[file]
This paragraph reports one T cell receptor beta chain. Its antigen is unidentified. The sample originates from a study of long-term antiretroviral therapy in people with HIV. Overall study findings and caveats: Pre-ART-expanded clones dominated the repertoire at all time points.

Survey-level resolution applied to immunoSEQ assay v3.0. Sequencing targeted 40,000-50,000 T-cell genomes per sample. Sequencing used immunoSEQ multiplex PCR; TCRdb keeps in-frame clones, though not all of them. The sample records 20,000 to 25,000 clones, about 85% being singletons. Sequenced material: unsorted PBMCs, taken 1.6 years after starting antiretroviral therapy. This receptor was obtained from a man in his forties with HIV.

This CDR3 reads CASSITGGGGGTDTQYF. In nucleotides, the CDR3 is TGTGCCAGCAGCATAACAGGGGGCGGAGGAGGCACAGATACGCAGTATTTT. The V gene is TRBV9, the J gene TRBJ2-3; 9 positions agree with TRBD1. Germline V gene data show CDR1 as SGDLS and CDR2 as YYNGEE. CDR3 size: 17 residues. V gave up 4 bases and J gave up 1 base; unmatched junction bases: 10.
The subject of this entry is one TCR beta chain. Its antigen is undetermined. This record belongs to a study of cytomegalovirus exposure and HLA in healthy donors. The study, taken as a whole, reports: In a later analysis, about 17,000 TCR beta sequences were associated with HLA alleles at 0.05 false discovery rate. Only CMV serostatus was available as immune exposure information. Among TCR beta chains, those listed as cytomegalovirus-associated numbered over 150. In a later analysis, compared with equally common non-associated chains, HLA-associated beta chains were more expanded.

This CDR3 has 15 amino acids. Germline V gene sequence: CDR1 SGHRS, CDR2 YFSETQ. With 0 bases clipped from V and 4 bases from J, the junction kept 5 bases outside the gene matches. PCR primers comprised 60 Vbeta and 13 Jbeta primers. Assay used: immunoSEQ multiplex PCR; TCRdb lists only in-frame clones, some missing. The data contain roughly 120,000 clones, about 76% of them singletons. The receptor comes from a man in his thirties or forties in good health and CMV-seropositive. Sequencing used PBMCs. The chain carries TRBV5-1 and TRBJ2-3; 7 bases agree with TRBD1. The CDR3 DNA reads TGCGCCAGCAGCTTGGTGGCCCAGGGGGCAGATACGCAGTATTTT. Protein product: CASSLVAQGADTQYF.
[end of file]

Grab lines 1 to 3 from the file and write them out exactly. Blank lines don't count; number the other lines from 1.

This paragraph reports one T cell receptor beta chain. Its antigen is unidentified. The sample originates from a study of long-term antiretroviral therapy in people with HIV. Overall study findings and caveats: Pre-ART-expanded clones dominated the repertoire at all time points.

Survey-level resolution applied to immunoSEQ assay v3.0. Sequencing targeted 40,000-50,000 T-cell genomes per sample. Sequencing used immunoSEQ multiplex PCR; TCRdb keeps in-frame clones, though not all of them. The sample records 20,000 to 25,000 clones, about 85% being singletons. Sequenced material: unsorted PBMCs, taken 1.6 years after starting antiretroviral therapy. This receptor was obtained from a man in his forties with HIV.

This CDR3 reads CASSITGGGGGTDTQYF. In nucleotides, the CDR3 is TGTGCCAGCAGCATAACAGGGGGCGGAGGAGGCACAGATACGCAGTATTTT. The V gene is TRBV9, the J gene TRBJ2-3; 9 positions agree with TRBD1. Germline V gene data show CDR1 as SGDLS and CDR2 as YYNGEE. CDR3 size: 17 residues. V gave up 4 bases and J gave up 1 base; unmatched junction bases: 10.